Werner was born in Cologne, Germany in 1926. In June 1939, he fled Germany to come to England with his parents and older sister, Ruth.

The family never understood how their visas were granted without the obligatory financial guarantee from Britain. In 1990, Werner discovered that they were likely helped by British Secret Intelligence Service officer, Frank Foley, who had signed and issued visas without guarantees in his undercover job as a passport control officer.

Werner was separated from his family at first and placed with different families. He worked in clothing manufacturing for over 50 years.

In 1953, he married Claire, and they had a daughter, Joanne. Claire died tragically before Joanne turned two. In 1962 in Holland, he married Ruth, a fellow survivor originally from Hamburg. She moved to Manchester, and they went on to have two children, Sharon, and Martin. Werner has nine grandchildren and eight great-grandchildren.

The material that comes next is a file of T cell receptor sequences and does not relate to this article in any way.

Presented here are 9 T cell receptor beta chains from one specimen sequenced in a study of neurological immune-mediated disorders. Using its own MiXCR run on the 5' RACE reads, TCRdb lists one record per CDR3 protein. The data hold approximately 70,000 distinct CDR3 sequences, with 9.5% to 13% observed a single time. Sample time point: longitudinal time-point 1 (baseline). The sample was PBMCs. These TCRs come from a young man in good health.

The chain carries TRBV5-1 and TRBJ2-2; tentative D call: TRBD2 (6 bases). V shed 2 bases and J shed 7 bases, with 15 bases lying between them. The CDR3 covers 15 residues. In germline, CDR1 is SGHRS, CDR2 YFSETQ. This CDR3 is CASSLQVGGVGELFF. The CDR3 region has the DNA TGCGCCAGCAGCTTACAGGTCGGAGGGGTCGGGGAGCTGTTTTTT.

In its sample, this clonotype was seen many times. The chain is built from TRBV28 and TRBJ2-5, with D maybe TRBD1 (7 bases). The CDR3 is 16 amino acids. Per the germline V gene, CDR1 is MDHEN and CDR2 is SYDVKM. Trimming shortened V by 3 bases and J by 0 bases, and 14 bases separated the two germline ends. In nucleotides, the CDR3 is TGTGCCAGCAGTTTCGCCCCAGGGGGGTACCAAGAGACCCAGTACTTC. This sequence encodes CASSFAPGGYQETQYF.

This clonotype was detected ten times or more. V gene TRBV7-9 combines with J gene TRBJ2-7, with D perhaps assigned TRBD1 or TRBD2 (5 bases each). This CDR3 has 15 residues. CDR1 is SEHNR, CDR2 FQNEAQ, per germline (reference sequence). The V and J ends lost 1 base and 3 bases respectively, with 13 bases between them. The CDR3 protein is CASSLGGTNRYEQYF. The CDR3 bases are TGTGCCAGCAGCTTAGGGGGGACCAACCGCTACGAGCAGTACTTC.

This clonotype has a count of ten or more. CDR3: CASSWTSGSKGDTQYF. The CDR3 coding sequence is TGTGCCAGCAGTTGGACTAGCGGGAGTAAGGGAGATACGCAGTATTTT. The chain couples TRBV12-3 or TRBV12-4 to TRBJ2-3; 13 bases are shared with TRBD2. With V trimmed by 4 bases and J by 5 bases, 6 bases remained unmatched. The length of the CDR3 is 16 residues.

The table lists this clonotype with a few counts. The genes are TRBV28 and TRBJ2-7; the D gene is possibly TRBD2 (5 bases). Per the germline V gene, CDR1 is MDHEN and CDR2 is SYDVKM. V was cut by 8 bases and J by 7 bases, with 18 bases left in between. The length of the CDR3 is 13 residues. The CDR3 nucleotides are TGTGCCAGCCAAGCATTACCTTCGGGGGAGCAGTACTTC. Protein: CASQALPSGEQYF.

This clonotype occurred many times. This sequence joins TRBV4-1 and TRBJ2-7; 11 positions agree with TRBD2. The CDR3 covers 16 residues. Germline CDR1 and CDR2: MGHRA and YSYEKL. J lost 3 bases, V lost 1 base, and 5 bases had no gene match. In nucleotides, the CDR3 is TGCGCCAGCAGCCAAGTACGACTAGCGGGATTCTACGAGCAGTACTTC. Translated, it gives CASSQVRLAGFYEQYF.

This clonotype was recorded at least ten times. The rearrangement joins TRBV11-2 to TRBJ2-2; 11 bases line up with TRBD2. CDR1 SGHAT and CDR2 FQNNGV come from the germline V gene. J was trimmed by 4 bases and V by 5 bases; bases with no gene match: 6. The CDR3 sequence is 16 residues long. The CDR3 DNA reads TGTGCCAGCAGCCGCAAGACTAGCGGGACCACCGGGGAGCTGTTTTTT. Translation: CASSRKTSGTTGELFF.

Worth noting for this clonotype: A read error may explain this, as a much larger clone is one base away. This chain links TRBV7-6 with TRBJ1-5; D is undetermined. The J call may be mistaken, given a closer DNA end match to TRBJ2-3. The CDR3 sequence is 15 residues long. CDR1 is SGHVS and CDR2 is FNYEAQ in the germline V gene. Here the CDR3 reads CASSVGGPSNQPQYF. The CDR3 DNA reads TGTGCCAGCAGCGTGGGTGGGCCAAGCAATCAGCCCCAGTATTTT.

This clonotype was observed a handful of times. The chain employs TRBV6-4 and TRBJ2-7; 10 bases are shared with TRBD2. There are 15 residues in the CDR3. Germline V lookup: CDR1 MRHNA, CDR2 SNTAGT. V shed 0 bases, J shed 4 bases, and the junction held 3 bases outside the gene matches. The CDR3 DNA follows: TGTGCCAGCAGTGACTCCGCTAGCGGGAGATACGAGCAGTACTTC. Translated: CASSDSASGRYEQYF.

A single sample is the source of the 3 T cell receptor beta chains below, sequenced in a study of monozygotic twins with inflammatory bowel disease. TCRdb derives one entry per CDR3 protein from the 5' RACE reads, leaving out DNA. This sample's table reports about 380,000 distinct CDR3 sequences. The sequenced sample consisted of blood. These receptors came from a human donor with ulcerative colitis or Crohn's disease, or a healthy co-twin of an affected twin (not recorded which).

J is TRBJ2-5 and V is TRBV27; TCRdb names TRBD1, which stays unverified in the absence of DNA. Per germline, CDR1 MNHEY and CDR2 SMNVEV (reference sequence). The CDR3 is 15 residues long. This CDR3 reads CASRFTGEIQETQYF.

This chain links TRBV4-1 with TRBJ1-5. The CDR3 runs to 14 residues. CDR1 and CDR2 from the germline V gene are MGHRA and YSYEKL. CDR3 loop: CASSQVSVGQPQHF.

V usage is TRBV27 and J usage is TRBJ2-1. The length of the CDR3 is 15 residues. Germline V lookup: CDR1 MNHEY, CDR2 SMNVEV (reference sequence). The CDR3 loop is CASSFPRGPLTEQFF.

“I first noticed trouble when I had to leave my state school and go to a Jewish one in 1934 when I was seven or eight. It wasn’t because the school wanted to get rid of me, but because the government passed a law that Jewish children had to be educated separately.”

“By the time war broke out, over 300,000 Jews had fled Germany, including 40 percent of the Jews in Cologne. They left because there was no way to earn a livelihood. They had to make new lives for themselves all over the world.”

“When I think back to what could have been, I am eternally grateful to this country, and I am sure that much of that gratitude is due to Frank Foley.”